A blini pan is small diameter cooking pan, similar to a frying pan and a crepe pan. It is used primarily for making mini pancakes called blinis. A ‘pancake’ pan is a blini pan just slightly bigger. What makes this style handy is the pan size is small – which makes all your blinis or mini pancakes all the same size. If you find a pan with more than one mold, it’s even better because you can make multiple blinis at the same time.

The non-stick ones are multi taskers for eggs or silver dollar sized pancakes, made one at a time.

If you are wanting to know what a blini even is, traditionally it is a small buckwheat pancake served with caviar. They really are smallish, but since they are typically accompanying an appetizer, a snack, or a desert, they are not meant to be very large.

Here a description from Wikipedia about blinis:

Blinis were considered by early Slavic people in pre-Christian times to be a symbol of the sun, due to their round form. They were traditionally prepared at the end of winter to honor the rebirth of the new sun (Butter Week, or Maslenitsa, also called “butter week” or “pancake week”). This tradition was adopted by the Orthodox church and is carried on to the present day. Drochena, a kind of blini, was also served at wakes to commemorate the recently deceased.

Traditional Russian blinis are made with yeasted batter, which is left to rise and then diluted with milk, soured milk, cold or boiling water. When diluted with boiling water, they are referred to as zavarniye bliny. A lighter and thinner form made from unyeasted batter (usually made of flour, eggs, milk or soured milk, kefir, ryazhenka, varenets), is also common in Russia. Traditionally, blinis are baked in a Russian oven. The process of preparing blinis is still referred to as baking in Russian, even though they are nowadays pan-fried, like pancakes. All kinds of flour is used, from wheat and buckwheat to oatmeal and millet, although wheat is currently the most popular.

Here’s what a blini pan looks like:

Blini Pan

Single blini pan.

Non-stick blini pan.

Multiple mold blini pan.

Recipe for Buckwheat Blinis

Buckwheat is not a grain, but a seed. It is super healthy offering a great source of complex carbohydrates. Although buckwheat blinis are classic, blinis can be made from all purpose or whole wheat flour. Traditional batters call for a sponge with a yeast, which is made the day before, but quick blini batters just call for baking powder. Also, if you have leftovers, keep them in a plastic zipper bag (they are best eaten same day or within a day or two). Reheat by either wrapping in foil and placing in a 350 degree oven for a few minutes until warmed through, or covering with plastic wrap and heating just until warmed – do not overheat in the microwave or they will be mushy when hot and tough when cooled.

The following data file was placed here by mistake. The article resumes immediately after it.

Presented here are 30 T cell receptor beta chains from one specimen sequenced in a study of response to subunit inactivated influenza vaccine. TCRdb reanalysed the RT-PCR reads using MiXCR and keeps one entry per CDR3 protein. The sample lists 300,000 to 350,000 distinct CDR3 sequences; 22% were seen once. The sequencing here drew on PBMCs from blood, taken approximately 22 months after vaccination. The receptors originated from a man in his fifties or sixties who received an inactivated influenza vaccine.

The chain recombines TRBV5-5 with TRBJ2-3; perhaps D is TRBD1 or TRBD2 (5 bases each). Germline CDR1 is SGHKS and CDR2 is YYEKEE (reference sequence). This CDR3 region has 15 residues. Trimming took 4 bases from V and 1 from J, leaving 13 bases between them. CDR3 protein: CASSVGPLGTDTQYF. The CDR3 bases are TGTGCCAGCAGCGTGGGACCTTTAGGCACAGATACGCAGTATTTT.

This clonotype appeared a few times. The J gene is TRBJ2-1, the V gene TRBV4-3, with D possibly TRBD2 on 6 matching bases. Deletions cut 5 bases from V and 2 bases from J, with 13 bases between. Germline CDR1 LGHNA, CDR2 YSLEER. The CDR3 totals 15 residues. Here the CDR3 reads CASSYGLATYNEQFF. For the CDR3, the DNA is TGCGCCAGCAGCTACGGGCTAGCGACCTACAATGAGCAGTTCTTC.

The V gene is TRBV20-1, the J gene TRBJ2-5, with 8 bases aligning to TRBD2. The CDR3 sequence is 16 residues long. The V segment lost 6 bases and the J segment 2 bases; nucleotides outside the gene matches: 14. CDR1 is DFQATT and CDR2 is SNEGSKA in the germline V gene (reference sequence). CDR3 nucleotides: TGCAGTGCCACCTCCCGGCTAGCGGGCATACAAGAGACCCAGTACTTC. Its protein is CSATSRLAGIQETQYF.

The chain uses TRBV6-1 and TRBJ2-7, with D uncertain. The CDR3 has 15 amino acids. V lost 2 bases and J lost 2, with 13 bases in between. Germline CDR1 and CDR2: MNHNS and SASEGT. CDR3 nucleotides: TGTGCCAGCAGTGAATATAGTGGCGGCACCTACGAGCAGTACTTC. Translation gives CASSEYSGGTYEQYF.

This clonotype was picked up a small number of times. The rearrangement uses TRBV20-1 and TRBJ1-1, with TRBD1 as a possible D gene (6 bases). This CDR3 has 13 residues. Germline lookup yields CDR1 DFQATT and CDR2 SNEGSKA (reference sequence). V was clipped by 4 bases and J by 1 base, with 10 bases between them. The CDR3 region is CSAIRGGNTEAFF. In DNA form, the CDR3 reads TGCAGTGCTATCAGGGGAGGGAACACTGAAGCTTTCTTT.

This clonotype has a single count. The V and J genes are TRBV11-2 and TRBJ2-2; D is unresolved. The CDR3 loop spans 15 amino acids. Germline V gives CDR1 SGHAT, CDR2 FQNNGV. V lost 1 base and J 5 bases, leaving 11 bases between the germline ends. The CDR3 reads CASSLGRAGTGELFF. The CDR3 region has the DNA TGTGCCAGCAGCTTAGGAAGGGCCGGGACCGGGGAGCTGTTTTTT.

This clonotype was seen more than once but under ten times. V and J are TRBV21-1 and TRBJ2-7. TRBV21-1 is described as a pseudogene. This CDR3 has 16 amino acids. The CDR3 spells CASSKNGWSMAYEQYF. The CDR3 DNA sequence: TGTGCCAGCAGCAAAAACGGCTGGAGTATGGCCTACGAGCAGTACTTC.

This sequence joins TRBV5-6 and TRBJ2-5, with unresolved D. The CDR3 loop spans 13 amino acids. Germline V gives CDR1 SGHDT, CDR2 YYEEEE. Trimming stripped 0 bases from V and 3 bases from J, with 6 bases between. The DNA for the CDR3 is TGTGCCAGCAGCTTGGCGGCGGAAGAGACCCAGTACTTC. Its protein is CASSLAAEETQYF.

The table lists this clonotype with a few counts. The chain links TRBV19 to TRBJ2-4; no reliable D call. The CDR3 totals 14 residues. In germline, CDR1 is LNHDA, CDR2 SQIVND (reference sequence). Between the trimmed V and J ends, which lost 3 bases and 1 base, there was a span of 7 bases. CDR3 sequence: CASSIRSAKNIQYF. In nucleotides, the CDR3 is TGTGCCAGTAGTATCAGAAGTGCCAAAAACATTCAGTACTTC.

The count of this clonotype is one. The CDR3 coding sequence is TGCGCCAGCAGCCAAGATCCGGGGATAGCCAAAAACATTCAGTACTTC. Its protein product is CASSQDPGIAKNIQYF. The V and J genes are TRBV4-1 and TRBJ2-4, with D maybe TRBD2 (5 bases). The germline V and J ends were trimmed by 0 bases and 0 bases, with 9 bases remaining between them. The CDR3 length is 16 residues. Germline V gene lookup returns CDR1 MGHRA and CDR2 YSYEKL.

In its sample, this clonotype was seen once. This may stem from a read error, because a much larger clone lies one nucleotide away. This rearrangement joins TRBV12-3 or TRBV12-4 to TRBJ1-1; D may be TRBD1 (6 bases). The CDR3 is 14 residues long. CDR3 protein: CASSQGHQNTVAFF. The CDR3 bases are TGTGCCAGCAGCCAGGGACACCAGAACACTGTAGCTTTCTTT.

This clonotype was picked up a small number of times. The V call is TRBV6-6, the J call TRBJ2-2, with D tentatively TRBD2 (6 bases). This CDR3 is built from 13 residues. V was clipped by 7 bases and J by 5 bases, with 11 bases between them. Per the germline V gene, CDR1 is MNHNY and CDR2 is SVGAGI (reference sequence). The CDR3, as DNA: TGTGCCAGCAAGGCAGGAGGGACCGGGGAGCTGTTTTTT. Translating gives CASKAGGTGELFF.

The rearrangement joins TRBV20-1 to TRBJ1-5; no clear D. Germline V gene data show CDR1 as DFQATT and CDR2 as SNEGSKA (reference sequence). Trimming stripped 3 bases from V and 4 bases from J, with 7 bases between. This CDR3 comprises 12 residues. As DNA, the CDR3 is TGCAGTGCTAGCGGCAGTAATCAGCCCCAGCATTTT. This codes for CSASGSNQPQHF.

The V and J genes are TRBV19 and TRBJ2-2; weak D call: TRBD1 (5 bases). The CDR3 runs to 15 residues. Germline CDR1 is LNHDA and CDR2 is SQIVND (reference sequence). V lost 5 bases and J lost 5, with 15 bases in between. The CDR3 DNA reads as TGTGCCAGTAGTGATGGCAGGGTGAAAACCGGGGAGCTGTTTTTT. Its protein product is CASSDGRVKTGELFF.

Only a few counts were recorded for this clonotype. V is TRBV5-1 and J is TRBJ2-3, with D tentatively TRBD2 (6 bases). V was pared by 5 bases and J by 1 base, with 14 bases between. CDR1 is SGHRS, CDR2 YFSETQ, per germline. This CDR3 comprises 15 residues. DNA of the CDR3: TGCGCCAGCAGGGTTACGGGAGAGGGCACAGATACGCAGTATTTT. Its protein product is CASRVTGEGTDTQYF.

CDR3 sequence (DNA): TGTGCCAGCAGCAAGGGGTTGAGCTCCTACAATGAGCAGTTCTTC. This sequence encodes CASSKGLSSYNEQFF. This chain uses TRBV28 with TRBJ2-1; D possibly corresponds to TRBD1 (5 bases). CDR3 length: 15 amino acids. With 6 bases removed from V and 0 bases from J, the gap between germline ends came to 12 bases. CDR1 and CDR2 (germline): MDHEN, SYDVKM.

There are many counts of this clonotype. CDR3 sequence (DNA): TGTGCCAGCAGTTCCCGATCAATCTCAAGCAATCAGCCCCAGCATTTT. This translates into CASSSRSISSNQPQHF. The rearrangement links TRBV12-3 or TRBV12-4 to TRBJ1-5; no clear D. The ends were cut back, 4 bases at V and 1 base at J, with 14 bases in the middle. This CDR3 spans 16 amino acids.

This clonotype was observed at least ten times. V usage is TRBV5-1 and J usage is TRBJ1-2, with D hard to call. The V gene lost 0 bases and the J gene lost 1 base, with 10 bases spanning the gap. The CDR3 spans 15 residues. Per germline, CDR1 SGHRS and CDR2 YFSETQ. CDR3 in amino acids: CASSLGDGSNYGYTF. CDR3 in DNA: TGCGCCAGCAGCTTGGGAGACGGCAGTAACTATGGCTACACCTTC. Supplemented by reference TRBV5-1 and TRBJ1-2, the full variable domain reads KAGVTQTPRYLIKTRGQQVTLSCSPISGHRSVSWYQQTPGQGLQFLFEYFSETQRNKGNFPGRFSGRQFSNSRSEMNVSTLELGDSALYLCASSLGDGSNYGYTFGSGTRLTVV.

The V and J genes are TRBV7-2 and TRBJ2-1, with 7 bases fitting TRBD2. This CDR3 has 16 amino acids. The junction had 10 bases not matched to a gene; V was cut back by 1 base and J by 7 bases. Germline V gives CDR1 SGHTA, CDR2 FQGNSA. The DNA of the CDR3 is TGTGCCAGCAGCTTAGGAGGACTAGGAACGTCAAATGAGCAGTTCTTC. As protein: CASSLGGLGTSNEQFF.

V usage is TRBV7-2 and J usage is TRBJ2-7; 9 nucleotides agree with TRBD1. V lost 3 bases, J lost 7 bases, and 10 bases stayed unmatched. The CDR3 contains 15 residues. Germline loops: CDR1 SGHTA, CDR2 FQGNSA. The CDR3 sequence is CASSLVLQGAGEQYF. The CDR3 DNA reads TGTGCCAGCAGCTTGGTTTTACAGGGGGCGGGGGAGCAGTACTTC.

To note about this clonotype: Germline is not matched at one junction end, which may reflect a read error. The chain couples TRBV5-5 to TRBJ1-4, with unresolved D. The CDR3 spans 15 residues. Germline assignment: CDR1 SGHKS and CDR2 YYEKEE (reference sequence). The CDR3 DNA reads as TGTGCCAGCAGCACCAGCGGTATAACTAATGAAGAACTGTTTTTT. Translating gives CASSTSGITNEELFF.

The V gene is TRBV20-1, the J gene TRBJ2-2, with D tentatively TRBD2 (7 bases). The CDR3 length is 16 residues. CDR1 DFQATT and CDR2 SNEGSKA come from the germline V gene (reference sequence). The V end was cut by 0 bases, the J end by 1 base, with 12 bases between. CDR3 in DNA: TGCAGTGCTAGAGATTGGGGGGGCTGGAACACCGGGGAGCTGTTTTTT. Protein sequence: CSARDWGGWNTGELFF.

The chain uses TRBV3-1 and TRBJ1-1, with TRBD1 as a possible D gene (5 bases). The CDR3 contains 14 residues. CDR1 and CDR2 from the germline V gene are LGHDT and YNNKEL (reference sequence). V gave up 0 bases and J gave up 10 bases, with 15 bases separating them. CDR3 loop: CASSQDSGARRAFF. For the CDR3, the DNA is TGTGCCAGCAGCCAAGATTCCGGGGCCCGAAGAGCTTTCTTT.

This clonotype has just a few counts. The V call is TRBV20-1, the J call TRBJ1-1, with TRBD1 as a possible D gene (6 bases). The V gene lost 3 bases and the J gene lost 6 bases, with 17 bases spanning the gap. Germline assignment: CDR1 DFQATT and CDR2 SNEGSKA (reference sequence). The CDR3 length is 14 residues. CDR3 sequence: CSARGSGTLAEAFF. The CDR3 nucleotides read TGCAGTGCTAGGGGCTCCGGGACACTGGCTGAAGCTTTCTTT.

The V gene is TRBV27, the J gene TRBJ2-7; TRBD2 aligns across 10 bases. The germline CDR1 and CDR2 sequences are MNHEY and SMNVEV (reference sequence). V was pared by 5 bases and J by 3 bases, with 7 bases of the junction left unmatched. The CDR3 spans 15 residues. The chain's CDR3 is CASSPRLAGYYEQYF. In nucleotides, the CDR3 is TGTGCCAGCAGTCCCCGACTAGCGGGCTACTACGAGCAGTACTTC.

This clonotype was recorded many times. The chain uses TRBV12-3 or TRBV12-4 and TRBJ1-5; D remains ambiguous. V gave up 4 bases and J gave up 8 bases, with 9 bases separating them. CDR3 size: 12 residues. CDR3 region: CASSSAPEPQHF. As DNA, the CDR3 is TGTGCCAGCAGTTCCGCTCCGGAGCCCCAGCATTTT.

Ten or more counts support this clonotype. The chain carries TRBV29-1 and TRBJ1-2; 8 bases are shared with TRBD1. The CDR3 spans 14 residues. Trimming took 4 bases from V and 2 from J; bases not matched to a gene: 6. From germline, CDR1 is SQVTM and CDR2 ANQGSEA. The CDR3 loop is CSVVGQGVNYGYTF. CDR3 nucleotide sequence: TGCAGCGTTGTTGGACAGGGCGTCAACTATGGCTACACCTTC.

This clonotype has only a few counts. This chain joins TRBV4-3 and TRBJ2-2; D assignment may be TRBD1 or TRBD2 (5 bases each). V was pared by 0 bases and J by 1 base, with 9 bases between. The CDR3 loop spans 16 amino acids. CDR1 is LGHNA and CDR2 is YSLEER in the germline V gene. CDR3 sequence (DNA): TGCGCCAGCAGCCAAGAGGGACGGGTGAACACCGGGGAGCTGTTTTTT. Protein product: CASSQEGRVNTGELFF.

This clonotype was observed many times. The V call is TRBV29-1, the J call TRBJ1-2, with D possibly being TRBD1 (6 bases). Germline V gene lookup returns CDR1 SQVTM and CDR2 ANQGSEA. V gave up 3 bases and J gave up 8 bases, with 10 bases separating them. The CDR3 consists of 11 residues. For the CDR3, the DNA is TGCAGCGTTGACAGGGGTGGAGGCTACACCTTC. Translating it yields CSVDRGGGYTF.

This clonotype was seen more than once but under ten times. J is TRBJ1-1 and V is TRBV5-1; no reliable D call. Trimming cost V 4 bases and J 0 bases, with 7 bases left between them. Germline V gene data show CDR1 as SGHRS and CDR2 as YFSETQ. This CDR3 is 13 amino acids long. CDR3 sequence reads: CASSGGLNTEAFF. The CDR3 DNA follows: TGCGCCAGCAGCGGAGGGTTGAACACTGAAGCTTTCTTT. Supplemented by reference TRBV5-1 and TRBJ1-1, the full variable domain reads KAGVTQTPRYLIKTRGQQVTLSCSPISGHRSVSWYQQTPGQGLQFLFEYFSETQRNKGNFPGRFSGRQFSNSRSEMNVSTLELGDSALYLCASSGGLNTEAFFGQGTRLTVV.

The All-Purpose Baking Book from King Arthur Flour has a great traditional recipe. In the book it says since Russians were not allowed to eat meat during Maslenitsa, they indulged in dairy products and fish. Therefore, caviar served with warm blini and sour cream was a perfect combination.

Buckwheat Blini

Category: Quick and Yeast Breads

This recipe makes classic buckwheat blinis, and calls for a sponge to be made the night before. It helps give the blini a tangy flavor that can't be recreated using other methods. It is leavened with yeast.


    For the Sponge
  • 1 1/3 cups whole buckwheat flour
  • 1 1/2 cups warm water
  • 1/3 cup instant dry milk
  • 1 1/2 teaspoons instant dry yeast
    For the Batter:
  • 2 eggs, room temperature, separated
  • 1/2 cup milk
  • 1 teaspoon sugar
  • 1/2 teaspoon salt
  • 1/4 cup butter, melted


  1. Mix all the ingredients together in a mixing bowl. Cover, and let rest overnight.
  1. Beat the yolks until light in a medium mixing bowl, then add the milk, sugar, and salt. Add the batter into the yolks, and let rest for 45 minutes.
  2. Add in the butter. Whip the egg whites until medium peaks form, and then fold into the batter.
  3. Heat a blini pan (or other heavy frying pan) over medium low heat. Add about 2-3 tablespoons of blini batter to the lightly oiled pan, and cook like regular pancakes, turning once bubbles burst on the top. Flip, then continue cooking until lightly browned and cooked through.
  4. Repeat. Keep blinis covered on a plate or stacked in a warm oven as you are cooking them.


Adapted from The All-Purpose Baking Companion by The King Author Flour Company, Inc., Countryman Press, 2003.



Links to blini pans we like from favorite affiliates:


  • Item: Carbon steel blini pan, 4 3/4″ (Amazon)
  • Maker: Paderno World-Cuisine
  • Why we like it: Heavy duty carbon steel is a great heat conductor and lasts a lifetime. Even though you need to hand wash carbon steel and treat it like your cast iron skillet, these pans will last forever and season up well after using them.


  • Item:Nonstick Classic Blinis Pan (Sur la Table)
  • Maker: Scanpan
  • Why we like it: Oven safe non-stick pan made with PFOA free coating, with a lifetime warranty. It has 9 molds so you can make blinis for everyone at the same time. While hand washing is recommended, the non-stick surface makes clean up a breeze.




About Renee Shelton

Renee Shelton is the creator of Pastry Sampler specializing in customized baking tool kits. Reach her via twitter:@121degreesC and her blog Sand and Succotash.